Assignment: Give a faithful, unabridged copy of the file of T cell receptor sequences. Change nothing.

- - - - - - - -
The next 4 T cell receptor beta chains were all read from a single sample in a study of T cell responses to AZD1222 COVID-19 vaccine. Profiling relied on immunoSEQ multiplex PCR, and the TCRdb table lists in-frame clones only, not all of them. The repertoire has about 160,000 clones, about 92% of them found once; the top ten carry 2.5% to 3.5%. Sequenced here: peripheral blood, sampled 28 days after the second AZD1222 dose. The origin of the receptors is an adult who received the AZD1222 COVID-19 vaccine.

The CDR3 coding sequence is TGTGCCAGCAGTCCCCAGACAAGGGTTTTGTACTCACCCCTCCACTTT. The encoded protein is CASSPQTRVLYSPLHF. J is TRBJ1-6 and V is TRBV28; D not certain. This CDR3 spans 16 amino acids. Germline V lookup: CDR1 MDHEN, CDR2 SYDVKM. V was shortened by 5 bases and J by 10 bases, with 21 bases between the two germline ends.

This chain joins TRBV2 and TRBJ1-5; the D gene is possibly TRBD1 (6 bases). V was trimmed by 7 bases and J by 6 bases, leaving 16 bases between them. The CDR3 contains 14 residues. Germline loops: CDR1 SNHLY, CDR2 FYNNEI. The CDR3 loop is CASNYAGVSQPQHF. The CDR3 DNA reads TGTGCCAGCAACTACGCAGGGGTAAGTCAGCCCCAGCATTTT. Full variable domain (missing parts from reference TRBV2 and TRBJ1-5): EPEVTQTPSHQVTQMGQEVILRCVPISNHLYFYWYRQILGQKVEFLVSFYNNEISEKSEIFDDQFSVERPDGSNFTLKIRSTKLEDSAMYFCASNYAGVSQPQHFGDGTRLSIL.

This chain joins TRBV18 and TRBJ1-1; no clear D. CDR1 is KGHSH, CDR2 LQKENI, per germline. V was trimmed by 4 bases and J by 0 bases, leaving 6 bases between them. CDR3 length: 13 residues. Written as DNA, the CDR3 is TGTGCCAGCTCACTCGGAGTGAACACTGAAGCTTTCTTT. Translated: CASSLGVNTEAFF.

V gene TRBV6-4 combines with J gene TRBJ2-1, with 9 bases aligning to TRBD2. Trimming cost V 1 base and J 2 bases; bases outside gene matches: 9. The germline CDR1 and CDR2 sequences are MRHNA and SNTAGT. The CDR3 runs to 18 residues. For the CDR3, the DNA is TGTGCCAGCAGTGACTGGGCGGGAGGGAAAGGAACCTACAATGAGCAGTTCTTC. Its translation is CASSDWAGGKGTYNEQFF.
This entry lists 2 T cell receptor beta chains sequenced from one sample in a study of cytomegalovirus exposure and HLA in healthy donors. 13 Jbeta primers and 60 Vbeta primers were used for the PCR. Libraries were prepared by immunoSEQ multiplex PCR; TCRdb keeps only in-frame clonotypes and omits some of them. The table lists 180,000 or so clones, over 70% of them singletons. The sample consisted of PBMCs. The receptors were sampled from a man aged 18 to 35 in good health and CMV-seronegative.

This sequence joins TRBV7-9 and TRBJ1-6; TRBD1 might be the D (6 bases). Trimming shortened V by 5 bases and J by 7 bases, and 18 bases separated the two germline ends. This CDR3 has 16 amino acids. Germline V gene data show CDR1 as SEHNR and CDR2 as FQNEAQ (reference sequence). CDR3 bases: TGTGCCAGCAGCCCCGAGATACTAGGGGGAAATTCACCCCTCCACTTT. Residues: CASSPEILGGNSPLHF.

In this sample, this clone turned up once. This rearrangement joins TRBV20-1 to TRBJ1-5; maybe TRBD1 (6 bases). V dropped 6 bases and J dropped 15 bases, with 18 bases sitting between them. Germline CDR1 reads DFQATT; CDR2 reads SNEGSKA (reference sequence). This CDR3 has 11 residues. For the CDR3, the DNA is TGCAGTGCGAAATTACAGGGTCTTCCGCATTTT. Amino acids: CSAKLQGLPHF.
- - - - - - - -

The next 4 T cell receptor beta chains were all read from a single sample in a study of T cell responses to AZD1222 COVID-19 vaccine. Profiling relied on immunoSEQ multiplex PCR, and the TCRdb table lists in-frame clones only, not all of them. The repertoire has about 160,000 clones, about 92% of them found once; the top ten carry 2.5% to 3.5%. Sequenced here: peripheral blood, sampled 28 days after the second AZD1222 dose. The origin of the receptors is an adult who received the AZD1222 COVID-19 vaccine.

The CDR3 coding sequence is TGTGCCAGCAGTCCCCAGACAAGGGTTTTGTACTCACCCCTCCACTTT. The encoded protein is CASSPQTRVLYSPLHF. J is TRBJ1-6 and V is TRBV28; D not certain. This CDR3 spans 16 amino acids. Germline V lookup: CDR1 MDHEN, CDR2 SYDVKM. V was shortened by 5 bases and J by 10 bases, with 21 bases between the two germline ends.

This chain joins TRBV2 and TRBJ1-5; the D gene is possibly TRBD1 (6 bases). V was trimmed by 7 bases and J by 6 bases, leaving 16 bases between them. The CDR3 contains 14 residues. Germline loops: CDR1 SNHLY, CDR2 FYNNEI. The CDR3 loop is CASNYAGVSQPQHF. The CDR3 DNA reads TGTGCCAGCAACTACGCAGGGGTAAGTCAGCCCCAGCATTTT. Full variable domain (missing parts from reference TRBV2 and TRBJ1-5): EPEVTQTPSHQVTQMGQEVILRCVPISNHLYFYWYRQILGQKVEFLVSFYNNEISEKSEIFDDQFSVERPDGSNFTLKIRSTKLEDSAMYFCASNYAGVSQPQHFGDGTRLSIL.

This chain joins TRBV18 and TRBJ1-1; no clear D. CDR1 is KGHSH, CDR2 LQKENI, per germline. V was trimmed by 4 bases and J by 0 bases, leaving 6 bases between them. CDR3 length: 13 residues. Written as DNA, the CDR3 is TGTGCCAGCTCACTCGGAGTGAACACTGAAGCTTTCTTT. Translated: CASSLGVNTEAFF.

V gene TRBV6-4 combines with J gene TRBJ2-1, with 9 bases aligning to TRBD2. Trimming cost V 1 base and J 2 bases; bases outside gene matches: 9. The germline CDR1 and CDR2 sequences are MRHNA and SNTAGT. The CDR3 runs to 18 residues. For the CDR3, the DNA is TGTGCCAGCAGTGACTGGGCGGGAGGGAAAGGAACCTACAATGAGCAGTTCTTC. Its translation is CASSDWAGGKGTYNEQFF.
This entry lists 2 T cell receptor beta chains sequenced from one sample in a study of cytomegalovirus exposure and HLA in healthy donors. 13 Jbeta primers and 60 Vbeta primers were used for the PCR. Libraries were prepared by immunoSEQ multiplex PCR; TCRdb keeps only in-frame clonotypes and omits some of them. The table lists 180,000 or so clones, over 70% of them singletons. The sample consisted of PBMCs. The receptors were sampled from a man aged 18 to 35 in good health and CMV-seronegative.

This sequence joins TRBV7-9 and TRBJ1-6; TRBD1 might be the D (6 bases). Trimming shortened V by 5 bases and J by 7 bases, and 18 bases separated the two germline ends. This CDR3 has 16 amino acids. Germline V gene data show CDR1 as SEHNR and CDR2 as FQNEAQ (reference sequence). CDR3 bases: TGTGCCAGCAGCCCCGAGATACTAGGGGGAAATTCACCCCTCCACTTT. Residues: CASSPEILGGNSPLHF.

In this sample, this clone turned up once. This rearrangement joins TRBV20-1 to TRBJ1-5; maybe TRBD1 (6 bases). V dropped 6 bases and J dropped 15 bases, with 18 bases sitting between them. Germline CDR1 reads DFQATT; CDR2 reads SNEGSKA (reference sequence). This CDR3 has 11 residues. For the CDR3, the DNA is TGCAGTGCGAAATTACAGGGTCTTCCGCATTTT. Amino acids: CSAKLQGLPHF.